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March 25, 2014

IPC 610 Class 3 with Missing Non-functional BGA Pads

We have a board assembly that must be built to IPC 610 Class 3. On a few boards it has been necessary to remove and replace a BGA packaged part.

Three pins on this BGA part are non-functional and have no connects. Frequently, those three non-functional pads are lifted off the board during BGA part removal. The pads are not replaced prior to installation of the new BGA part.

Can these boards still be said to meet Class 3 with these 3 non-functional pads missing on the PCB?

If not, is there anything we can do to repair these boards to meet Class 3?

A.M.

Experts Comments

There are a couple of things to consider.  

The first thing is, what do the customer drawings say? If the drawings state that all of the pads, functional or not, have to be properly attached to the board, then that is what needs to happen. (See IPC-A-610E, 1.4.1 "In the event of conflict, the following order of precedence applies: 1. Procurement as agreed and documented between customer and supplier. 2. Master drawing or master assembly drawing reflecting the customer’s detailed requirements. 3. When invoked by the customer or per contractual agreement, IPC-A-610.")  

Second, look at the definition of “Acceptable” and “Defect” condition.

IPC-A-610E 1.4.1.2 Acceptable Condition
This characteristic indicates a condition that, while not necessarily perfect, will maintain the integrity and reliability of the assembly in its service environment.  

IPC-A-610E 1.4.1.3 Defect Condition
A defect is a condition that may be insufficient to ensure the form, fit or function of the assembly in its end use environment. Defect conditions shall be dispositioned by the manufacturer based on design, service, and customer requirements. Disposition may be to rework, repair, scrap, or use as is. Repair or "‘use as is"’ may require customer concurrence.  

In both of those conditions the key is the integrity, reliability, and function of the assembly in the service environment. Will the missing, non-functional pads cause a reliability of functional issue within the intended life of the product? If not, then the missing pads may not be a defect.  

As a caveat to the above, look at the last line of the defect condition. “…’use as is’ may require customer concurrence.” Especially for a class 3 assembly, the customer needs to know about the condition and give a decision as to whether the missing pads can be used as is or must be repaired.  

In answer to your final question about repairing the boards, if you do need to repair the boards, there are a couple of procedures in the IPC-7721B - Modification and Repair document which are classed as "High" level of conformance. A "high" level of conformance means that the repair is as close as possible to the original form, fit, and function of the original assembly. A Class 3 repair should be done to the highest level of conformance available.  

The specific procedure you would be interested in are the 4.7.3 "Surface Mount, BGA Pad Repair, Film Adhesive Method". There are other methods in the IPC-7721B which could easily be modified to be used on a nonfunctional BGA land.
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Kris Roberson
Manager of Assembly Technology
IPC
Kris Roberson has experience as a machine operator, machine and engineering technician and process engineer for companies including Motorola, and US Robotics. Kris is certified as an Master Instructor in IPC-7711 / 7721, IPC A-610 and IPC J-STD 001.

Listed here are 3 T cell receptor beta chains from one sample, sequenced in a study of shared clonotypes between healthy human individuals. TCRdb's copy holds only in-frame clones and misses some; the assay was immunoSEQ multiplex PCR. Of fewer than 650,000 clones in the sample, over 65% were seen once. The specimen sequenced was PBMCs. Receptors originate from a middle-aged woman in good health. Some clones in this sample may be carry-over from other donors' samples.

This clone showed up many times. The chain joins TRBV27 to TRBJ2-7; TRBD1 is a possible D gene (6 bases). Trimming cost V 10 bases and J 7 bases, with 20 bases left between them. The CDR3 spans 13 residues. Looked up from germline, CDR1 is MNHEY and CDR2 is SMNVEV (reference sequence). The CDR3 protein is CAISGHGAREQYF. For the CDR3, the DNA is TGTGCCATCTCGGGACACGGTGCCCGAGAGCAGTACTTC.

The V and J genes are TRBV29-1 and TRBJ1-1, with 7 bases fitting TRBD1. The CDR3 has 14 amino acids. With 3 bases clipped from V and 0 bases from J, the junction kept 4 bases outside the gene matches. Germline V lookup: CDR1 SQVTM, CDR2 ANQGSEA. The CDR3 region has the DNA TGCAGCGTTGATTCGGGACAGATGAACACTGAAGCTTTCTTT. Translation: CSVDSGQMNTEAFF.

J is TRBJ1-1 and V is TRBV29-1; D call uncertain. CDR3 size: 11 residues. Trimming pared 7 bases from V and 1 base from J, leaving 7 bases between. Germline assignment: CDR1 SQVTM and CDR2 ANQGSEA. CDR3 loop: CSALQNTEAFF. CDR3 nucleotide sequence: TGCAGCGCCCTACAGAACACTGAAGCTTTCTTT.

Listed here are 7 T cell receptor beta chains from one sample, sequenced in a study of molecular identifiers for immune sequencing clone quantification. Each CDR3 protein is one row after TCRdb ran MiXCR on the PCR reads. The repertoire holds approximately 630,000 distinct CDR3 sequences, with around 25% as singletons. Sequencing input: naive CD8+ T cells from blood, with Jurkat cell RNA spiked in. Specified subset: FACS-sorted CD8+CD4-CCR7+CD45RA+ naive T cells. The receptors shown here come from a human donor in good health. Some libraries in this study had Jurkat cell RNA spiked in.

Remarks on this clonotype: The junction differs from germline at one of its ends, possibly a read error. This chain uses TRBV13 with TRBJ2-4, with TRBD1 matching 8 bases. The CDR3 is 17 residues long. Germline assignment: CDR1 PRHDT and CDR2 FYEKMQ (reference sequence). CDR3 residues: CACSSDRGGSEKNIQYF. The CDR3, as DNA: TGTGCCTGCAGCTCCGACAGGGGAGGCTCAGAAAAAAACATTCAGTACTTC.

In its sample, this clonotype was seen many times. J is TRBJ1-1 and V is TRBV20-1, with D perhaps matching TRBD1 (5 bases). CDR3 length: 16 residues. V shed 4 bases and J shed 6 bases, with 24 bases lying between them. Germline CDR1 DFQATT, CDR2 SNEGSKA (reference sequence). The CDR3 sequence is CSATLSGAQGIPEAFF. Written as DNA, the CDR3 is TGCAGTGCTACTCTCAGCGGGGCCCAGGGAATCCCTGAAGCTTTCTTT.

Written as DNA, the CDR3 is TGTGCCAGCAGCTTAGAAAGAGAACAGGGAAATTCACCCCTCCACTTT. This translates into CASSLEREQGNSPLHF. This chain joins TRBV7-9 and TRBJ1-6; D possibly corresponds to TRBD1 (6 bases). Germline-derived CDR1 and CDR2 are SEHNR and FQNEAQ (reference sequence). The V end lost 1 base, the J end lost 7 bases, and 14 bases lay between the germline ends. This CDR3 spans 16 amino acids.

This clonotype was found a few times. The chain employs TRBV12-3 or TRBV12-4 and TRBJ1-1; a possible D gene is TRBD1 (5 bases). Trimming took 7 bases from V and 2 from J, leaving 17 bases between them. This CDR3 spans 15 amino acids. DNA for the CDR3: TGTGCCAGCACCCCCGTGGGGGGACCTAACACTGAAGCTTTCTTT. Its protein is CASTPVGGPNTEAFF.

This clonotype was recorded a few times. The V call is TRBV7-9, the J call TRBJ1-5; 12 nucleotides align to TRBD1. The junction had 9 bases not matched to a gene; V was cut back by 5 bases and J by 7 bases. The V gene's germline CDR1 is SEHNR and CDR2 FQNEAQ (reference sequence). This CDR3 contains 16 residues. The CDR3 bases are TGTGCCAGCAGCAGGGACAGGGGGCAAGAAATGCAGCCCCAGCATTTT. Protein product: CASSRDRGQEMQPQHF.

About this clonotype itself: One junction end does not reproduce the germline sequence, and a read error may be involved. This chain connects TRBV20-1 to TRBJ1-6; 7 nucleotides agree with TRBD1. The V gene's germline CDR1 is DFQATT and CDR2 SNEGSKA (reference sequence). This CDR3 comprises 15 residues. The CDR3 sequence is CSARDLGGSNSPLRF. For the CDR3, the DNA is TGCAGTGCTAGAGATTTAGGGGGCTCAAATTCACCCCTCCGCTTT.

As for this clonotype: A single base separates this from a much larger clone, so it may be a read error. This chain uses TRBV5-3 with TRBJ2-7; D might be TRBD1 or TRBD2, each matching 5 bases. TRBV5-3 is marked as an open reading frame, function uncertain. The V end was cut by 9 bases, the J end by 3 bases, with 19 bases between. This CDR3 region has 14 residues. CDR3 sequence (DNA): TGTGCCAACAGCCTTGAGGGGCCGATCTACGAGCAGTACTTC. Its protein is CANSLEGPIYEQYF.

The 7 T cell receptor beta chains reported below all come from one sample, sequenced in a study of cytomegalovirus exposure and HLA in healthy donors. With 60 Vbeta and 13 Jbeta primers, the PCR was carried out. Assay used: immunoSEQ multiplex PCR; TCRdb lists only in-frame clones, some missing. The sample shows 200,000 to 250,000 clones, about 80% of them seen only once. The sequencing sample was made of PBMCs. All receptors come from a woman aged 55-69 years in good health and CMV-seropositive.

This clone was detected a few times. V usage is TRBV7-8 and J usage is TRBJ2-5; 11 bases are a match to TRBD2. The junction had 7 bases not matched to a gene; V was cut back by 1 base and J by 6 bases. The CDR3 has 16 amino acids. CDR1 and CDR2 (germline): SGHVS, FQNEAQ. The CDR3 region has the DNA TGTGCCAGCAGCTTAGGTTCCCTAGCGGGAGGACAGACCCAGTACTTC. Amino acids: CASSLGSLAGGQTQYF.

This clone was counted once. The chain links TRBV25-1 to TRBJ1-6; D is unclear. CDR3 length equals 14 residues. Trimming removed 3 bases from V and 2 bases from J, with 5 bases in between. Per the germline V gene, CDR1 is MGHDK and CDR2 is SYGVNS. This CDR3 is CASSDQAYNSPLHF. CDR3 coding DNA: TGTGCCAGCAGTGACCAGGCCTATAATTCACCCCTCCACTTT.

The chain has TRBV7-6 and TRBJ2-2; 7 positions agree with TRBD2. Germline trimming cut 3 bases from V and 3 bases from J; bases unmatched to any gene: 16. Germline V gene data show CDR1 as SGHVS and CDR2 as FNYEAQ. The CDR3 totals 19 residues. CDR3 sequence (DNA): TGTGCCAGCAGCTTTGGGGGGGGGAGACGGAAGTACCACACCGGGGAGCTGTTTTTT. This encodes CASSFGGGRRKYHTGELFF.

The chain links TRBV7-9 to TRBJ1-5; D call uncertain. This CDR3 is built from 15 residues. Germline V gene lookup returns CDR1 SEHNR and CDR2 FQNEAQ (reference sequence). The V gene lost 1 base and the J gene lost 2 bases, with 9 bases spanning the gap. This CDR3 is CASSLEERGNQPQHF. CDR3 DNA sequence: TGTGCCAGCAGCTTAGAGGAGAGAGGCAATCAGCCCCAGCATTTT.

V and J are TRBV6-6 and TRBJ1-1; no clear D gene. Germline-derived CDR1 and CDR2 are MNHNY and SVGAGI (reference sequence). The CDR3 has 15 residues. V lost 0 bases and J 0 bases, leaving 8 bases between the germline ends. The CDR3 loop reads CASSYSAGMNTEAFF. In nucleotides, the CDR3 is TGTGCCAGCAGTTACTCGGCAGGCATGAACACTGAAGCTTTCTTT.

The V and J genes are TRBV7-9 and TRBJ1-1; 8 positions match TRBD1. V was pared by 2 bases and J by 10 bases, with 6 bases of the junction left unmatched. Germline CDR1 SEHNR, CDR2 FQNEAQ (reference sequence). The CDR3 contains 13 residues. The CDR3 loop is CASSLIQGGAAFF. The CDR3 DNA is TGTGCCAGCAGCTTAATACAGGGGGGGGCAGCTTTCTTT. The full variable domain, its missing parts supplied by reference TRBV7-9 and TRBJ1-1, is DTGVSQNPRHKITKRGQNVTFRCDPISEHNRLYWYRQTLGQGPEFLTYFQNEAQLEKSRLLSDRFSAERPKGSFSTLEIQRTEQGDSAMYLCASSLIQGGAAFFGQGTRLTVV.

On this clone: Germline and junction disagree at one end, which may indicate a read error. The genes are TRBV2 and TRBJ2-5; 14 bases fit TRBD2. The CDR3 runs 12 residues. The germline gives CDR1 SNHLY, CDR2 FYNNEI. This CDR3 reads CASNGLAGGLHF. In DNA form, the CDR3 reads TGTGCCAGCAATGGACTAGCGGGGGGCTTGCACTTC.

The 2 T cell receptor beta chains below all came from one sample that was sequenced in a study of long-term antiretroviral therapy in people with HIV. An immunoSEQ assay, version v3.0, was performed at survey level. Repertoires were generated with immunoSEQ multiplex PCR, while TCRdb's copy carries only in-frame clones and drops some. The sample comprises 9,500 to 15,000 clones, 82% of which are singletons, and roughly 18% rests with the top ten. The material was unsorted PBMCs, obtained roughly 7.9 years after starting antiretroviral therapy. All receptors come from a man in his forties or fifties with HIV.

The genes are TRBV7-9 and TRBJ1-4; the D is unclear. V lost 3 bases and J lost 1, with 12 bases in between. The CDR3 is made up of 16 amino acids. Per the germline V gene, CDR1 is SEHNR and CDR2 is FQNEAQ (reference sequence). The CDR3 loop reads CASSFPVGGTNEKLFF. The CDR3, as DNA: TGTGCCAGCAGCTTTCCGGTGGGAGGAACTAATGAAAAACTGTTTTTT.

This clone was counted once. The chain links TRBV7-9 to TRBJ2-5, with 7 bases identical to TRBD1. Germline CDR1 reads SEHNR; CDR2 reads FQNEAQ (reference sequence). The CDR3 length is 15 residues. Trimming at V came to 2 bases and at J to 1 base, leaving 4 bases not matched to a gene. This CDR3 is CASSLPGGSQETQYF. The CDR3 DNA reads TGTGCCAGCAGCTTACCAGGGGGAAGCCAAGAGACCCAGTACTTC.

From an inspection standpoint, no, I don’t believe that boards with the non-functional lands meet the intent of the specification, since solder joints that are intended to be there are not. The absence of those joints can have an impact on the reliability of the part. Heat transfer may be affected and thermal cycle reliability could be reduced if the balls are in or near the outer row.

Replacement of the missing lands is allowed, and the methods are covered in the IPC-7711B/7721B specification.
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Fritz Byle
Process Engineer
Astronautics
Fritz's career in electronics manufacturing has included diverse engineering roles including PWB fabrication, thick film print & fire, SMT and wave/selective solder process engineering, and electronics materials development and marketing. Fritz's educational background is in mechanical engineering with an emphasis on materials science. Design of Experiments (DoE) techniques have been an area of independent study. Fritz has published over a dozen papers at various industry conferences.
If you are missing the pads (pulled in the rework process), this is a defect regardless of functionality of the board (pads being used or not). From your description, if this happens in the part removal process, that means that
  • The reflow profile for component removal is not appropriate for the board construction
  • Those particular pads have probably heavy ground planes and no relief so they require higher temperatures than the rest to get them soldered/unsoldered
However, the root cause of the problem is improper reflow the first time (initial pick and place and reflow) and this is what it needs fixed immediately so rework will be avoided.

Should rework be needed, a proper profile on the equipment has to be developed so the operation is safe.

Last, if the pads are pulled, a customer approval for repair is necessary in order to fix them. The repair can be performed by trained personnel.
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Georgian Simion
Engineering and Operations Management
Independent Consultant
Georgian Simion is an independent consultant with 20+ years in electronics manufacturing engineering and operations.
Contact me at georgiansimion@yahoo.com.
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